These photons are just for you

The Moon and Venus, one hour after the sunset. Credit: Juan Diego Rodriguez-Blanco

One of the first things which really attracted me when I was a child was the night sky. Maybe that happened because I was born in a very cloudy and rainy area where blue skies during the day and a starry sky at night are not very frequent. Looking at the stars at night when I was a child was a way to feel that “there was more space available”. I still have the first astronomy book I read when I was 12 or 13 years old. Later, I got my first telescope and I really enjoyed exploring many astronomical objects, from planets to galaxies, scattered across the sky. I spent many long nights under the sky –sometimes alone, sometimes with good friends– observing a large number of galaxies, nebulae, star clusters, comets, planets and moons. These are sights which I will never forget.

I would like to suggest something which may help you understand this feeling. Find some time for yourself at night and go to a dark place to see the night sky for at least five minutes. You will see a number of stars; maybe some of the planets of our solar system –they are bright and can be easily spotted. Many of the questions which as geochemists we try to answer may be hidden in these planets and their moons. However, a fast look at the night sky may be even more encouraging when you discover what is directly ‘hitting’ you. You may see a few hundreds stars with your naked eye, but actually the photons of thousands of millions of objects -many of them amazingly huge and as old as the Universe itself- are beaming light directly to your eyes. Our eyes are not sensitive enough to detect or perceive all of them, but photons from galaxy clusters, nebulae, star clusters, planets or asteroids are constantly arriving. Even if you do not see them, they reach your eyes. All that light has travelled billions of years just to meet you and nobody else. It interacts with the living cells of your eyes and their long trip comes to an end. The apparent quiescence of the universe is actually a storm of photons, energy flowing everywhere and reaching us. Some of these photons come from close by regions of the solar system. Others were produced when the Earth and our solar system were not even born and they may have been travelling half the way across the Universe. You only need to enjoy a nice view of the night sky and the photons, which were produced over the whole life of the universe will finish their long billion-year trip arriving to your own eyes, putting you in touch with the universe.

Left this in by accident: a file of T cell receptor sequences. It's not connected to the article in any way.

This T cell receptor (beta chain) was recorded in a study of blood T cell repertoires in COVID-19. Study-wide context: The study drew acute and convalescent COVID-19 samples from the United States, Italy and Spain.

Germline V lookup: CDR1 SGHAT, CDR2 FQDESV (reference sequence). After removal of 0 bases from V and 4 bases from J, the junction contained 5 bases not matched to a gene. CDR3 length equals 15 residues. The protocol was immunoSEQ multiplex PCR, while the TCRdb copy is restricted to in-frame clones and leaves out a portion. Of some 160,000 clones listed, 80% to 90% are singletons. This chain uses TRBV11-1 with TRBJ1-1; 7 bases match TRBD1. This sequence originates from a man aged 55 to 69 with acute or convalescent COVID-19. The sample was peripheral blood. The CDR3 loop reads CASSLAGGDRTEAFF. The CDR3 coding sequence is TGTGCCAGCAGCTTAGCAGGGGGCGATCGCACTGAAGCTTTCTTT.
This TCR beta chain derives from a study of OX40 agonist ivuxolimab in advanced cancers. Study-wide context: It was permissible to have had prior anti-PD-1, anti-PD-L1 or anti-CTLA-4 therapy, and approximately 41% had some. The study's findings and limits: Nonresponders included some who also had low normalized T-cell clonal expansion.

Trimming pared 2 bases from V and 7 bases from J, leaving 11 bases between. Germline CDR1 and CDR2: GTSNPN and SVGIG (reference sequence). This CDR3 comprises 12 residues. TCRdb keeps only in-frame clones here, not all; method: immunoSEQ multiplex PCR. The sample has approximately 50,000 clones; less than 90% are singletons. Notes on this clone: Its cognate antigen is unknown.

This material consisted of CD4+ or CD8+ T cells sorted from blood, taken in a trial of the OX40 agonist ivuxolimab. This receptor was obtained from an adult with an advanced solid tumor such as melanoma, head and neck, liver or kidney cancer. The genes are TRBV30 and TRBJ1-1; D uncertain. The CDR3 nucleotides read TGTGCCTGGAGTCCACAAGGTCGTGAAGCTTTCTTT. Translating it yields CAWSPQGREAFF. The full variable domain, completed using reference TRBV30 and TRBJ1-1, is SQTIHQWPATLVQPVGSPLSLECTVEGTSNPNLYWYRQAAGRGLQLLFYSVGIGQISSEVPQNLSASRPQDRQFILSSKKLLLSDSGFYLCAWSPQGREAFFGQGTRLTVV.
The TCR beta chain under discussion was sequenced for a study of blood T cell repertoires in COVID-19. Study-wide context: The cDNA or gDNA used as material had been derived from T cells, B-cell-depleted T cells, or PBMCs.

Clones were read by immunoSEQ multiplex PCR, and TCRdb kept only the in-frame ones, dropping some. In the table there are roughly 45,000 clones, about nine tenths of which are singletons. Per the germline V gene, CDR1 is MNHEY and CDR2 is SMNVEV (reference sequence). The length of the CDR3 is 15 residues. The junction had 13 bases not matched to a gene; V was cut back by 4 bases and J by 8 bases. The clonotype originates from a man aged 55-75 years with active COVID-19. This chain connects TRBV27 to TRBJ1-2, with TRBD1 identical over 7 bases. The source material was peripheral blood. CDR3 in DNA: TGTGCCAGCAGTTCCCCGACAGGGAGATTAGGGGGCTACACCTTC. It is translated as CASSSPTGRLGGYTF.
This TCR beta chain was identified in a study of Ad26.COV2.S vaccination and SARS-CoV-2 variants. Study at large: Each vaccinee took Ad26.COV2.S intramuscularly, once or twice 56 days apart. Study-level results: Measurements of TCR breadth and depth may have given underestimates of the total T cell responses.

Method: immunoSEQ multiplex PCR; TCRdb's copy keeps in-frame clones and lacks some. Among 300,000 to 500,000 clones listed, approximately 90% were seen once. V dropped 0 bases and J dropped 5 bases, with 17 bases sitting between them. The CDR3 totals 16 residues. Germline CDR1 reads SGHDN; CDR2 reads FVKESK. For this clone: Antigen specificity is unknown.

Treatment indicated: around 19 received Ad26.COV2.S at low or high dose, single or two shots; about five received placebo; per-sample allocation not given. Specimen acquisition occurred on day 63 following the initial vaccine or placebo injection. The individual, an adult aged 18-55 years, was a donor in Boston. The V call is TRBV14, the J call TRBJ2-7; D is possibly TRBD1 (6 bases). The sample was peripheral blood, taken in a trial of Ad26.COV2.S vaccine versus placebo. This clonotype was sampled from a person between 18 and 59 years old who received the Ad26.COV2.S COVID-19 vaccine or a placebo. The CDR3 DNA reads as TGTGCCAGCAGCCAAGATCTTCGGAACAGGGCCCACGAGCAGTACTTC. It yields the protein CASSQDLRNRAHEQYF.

These photons –the “visible” and “invisible” ones– are carrying information about many processes which make the universe the way it is. However there are things which will be always hidden to our eyes. Photons from galaxies at the visible edge of the Universe will reach your eyes, but none from the hidden face of the moon will find you. So close, yet so far. We know what the hidden face of the Moon looks like because humankind has found a useful way of obtaining information: science. After centuries of scientific and technological evolution, we are starting to understand many processes, which occur in the universe because humankind is able to develop instruments, methods and strategies to obtain information.

Red Aurora Over Australia. Click on it to see full image. Credit: Alex Cherney.

From my point of view, geochemistry is a branch of science which works in a similar way to astronomy and astrophysics. Astrophysicists try to understand what happens at the atomic –and at a much smaller– scale in order to comprehend the universe. They use telescopes and particle accelerators to obtain information about processes at many, many different length scales. As geochemists we do something similar: in order to understand big things –for example, the changes in ocean chemistry, the climatic history of our planet, or the way some living organisms make huge deposits of minerals– we need to explore the small scale of things. That is the reason we try to understand the speciation of many elements in seawater, how tiny mineral particles react with water droplets in our atmosphere, how minerals form and transform at the nanoscale or how their surfaces evolve in the presence of water, organics, etc. Geochemistry involves large scale work: samples from many different locations around the world are analyzed and even space probes are sent to other worlds to study minerals and rocks … but, and at the same time, geochemists use X-ray diffraction, high resolution microscopy, or synchrotron light to understand processes at the micro and nanoscale. In the end, we all try to quantify how all these atoms, which were created during highly energetic processes in the cores of the stars, work together on our home planet. Nothing is static in our planet. Everything is evolving.

Iron phosphate "stars" (ferric giinite). Click on the image to learn how to make them.

Maybe this is the reason I really love geochemistry. It connects our planet with the universe by linking the atomic to the planetary scale, putting together processes, which occur in milliseconds and all the way to eons. All this gives us a wonderful perspective of our world, our life and our place in the universe. For me it is similar to observing the night sky: apparently, everything seems to be at equilibrium… but actually it is a dynamic equilibrium. Below the apparent quiescence there are millions of things moving, waiting to be discovered and understood.


See this: The scale of the Universe